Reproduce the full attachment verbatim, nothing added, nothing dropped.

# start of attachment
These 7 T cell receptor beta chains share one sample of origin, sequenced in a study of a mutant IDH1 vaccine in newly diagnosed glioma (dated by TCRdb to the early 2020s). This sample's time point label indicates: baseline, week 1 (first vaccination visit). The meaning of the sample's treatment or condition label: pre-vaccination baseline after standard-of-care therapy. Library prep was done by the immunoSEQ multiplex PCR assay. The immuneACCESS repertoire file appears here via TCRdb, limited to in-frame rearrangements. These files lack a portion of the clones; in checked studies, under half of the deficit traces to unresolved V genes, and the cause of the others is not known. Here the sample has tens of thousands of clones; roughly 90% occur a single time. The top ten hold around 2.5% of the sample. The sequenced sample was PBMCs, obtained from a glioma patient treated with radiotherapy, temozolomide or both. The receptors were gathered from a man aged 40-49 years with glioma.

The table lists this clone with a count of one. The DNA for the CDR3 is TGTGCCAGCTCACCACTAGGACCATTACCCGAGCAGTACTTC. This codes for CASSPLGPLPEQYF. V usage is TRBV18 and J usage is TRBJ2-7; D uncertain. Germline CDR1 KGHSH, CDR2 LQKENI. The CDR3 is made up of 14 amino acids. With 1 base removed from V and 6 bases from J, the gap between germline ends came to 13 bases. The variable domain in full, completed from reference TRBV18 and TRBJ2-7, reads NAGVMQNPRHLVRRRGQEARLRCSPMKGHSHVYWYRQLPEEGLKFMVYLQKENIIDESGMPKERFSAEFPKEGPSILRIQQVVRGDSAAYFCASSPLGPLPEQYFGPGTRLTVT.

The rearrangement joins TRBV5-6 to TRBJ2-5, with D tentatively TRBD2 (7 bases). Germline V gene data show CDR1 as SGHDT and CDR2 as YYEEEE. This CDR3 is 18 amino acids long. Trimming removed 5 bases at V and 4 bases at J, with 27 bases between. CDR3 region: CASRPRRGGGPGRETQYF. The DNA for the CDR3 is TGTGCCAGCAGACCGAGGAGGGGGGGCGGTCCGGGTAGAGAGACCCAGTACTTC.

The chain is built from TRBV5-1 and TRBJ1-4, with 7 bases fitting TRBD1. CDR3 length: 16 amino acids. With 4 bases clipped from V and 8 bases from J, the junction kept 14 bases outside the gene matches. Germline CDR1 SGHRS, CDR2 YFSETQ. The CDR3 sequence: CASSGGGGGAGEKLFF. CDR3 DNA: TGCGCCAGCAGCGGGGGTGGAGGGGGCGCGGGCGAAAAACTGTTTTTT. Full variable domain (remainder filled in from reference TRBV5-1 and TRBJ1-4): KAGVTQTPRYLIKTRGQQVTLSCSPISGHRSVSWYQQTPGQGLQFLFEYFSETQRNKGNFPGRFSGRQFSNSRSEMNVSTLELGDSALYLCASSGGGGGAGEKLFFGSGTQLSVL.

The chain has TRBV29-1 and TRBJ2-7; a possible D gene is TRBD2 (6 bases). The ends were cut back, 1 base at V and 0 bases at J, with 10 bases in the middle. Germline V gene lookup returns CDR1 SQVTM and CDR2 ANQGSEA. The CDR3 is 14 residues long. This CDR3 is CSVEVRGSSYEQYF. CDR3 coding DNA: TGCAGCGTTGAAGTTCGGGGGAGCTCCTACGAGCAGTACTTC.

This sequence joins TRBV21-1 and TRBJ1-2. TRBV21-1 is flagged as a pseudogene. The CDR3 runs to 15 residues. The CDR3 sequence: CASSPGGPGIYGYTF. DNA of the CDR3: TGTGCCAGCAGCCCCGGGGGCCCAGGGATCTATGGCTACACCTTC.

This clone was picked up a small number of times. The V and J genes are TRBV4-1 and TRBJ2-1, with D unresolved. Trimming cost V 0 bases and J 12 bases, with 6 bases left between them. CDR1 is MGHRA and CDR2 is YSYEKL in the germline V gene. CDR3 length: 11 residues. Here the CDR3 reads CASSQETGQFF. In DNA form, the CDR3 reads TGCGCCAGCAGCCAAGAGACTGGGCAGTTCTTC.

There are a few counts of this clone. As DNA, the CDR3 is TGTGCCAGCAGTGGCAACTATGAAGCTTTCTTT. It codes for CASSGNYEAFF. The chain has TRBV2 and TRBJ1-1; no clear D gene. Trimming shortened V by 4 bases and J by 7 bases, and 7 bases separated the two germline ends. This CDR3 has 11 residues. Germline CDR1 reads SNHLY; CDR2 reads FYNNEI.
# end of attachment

These 7 T cell receptor beta chains share one sample of origin, sequenced in a study of a mutant IDH1 vaccine in newly diagnosed glioma (dated by TCRdb to the early 2020s). This sample's time point label indicates: baseline, week 1 (first vaccination visit). The meaning of the sample's treatment or condition label: pre-vaccination baseline after standard-of-care therapy. Library prep was done by the immunoSEQ multiplex PCR assay. The immuneACCESS repertoire file appears here via TCRdb, limited to in-frame rearrangements. These files lack a portion of the clones; in checked studies, under half of the deficit traces to unresolved V genes, and the cause of the others is not known. Here the sample has tens of thousands of clones; roughly 90% occur a single time. The top ten hold around 2.5% of the sample. The sequenced sample was PBMCs, obtained from a glioma patient treated with radiotherapy, temozolomide or both. The receptors were gathered from a man aged 40-49 years with glioma.

The table lists this clone with a count of one. The DNA for the CDR3 is TGTGCCAGCTCACCACTAGGACCATTACCCGAGCAGTACTTC. This codes for CASSPLGPLPEQYF. V usage is TRBV18 and J usage is TRBJ2-7; D uncertain. Germline CDR1 KGHSH, CDR2 LQKENI. The CDR3 is made up of 14 amino acids. With 1 base removed from V and 6 bases from J, the gap between germline ends came to 13 bases. The variable domain in full, completed from reference TRBV18 and TRBJ2-7, reads NAGVMQNPRHLVRRRGQEARLRCSPMKGHSHVYWYRQLPEEGLKFMVYLQKENIIDESGMPKERFSAEFPKEGPSILRIQQVVRGDSAAYFCASSPLGPLPEQYFGPGTRLTVT.

The rearrangement joins TRBV5-6 to TRBJ2-5, with D tentatively TRBD2 (7 bases). Germline V gene data show CDR1 as SGHDT and CDR2 as YYEEEE. This CDR3 is 18 amino acids long. Trimming removed 5 bases at V and 4 bases at J, with 27 bases between. CDR3 region: CASRPRRGGGPGRETQYF. The DNA for the CDR3 is TGTGCCAGCAGACCGAGGAGGGGGGGCGGTCCGGGTAGAGAGACCCAGTACTTC.

The chain is built from TRBV5-1 and TRBJ1-4, with 7 bases fitting TRBD1. CDR3 length: 16 amino acids. With 4 bases clipped from V and 8 bases from J, the junction kept 14 bases outside the gene matches. Germline CDR1 SGHRS, CDR2 YFSETQ. The CDR3 sequence: CASSGGGGGAGEKLFF. CDR3 DNA: TGCGCCAGCAGCGGGGGTGGAGGGGGCGCGGGCGAAAAACTGTTTTTT. Full variable domain (remainder filled in from reference TRBV5-1 and TRBJ1-4): KAGVTQTPRYLIKTRGQQVTLSCSPISGHRSVSWYQQTPGQGLQFLFEYFSETQRNKGNFPGRFSGRQFSNSRSEMNVSTLELGDSALYLCASSGGGGGAGEKLFFGSGTQLSVL.

The chain has TRBV29-1 and TRBJ2-7; a possible D gene is TRBD2 (6 bases). The ends were cut back, 1 base at V and 0 bases at J, with 10 bases in the middle. Germline V gene lookup returns CDR1 SQVTM and CDR2 ANQGSEA. The CDR3 is 14 residues long. This CDR3 is CSVEVRGSSYEQYF. CDR3 coding DNA: TGCAGCGTTGAAGTTCGGGGGAGCTCCTACGAGCAGTACTTC.

This sequence joins TRBV21-1 and TRBJ1-2. TRBV21-1 is flagged as a pseudogene. The CDR3 runs to 15 residues. The CDR3 sequence: CASSPGGPGIYGYTF. DNA of the CDR3: TGTGCCAGCAGCCCCGGGGGCCCAGGGATCTATGGCTACACCTTC.

This clone was picked up a small number of times. The V and J genes are TRBV4-1 and TRBJ2-1, with D unresolved. Trimming cost V 0 bases and J 12 bases, with 6 bases left between them. CDR1 is MGHRA and CDR2 is YSYEKL in the germline V gene. CDR3 length: 11 residues. Here the CDR3 reads CASSQETGQFF. In DNA form, the CDR3 reads TGCGCCAGCAGCCAAGAGACTGGGCAGTTCTTC.

There are a few counts of this clone. As DNA, the CDR3 is TGTGCCAGCAGTGGCAACTATGAAGCTTTCTTT. It codes for CASSGNYEAFF. The chain has TRBV2 and TRBJ1-1; no clear D gene. Trimming shortened V by 4 bases and J by 7 bases, and 7 bases separated the two germline ends. This CDR3 has 11 residues. Germline CDR1 reads SNHLY; CDR2 reads FYNNEI.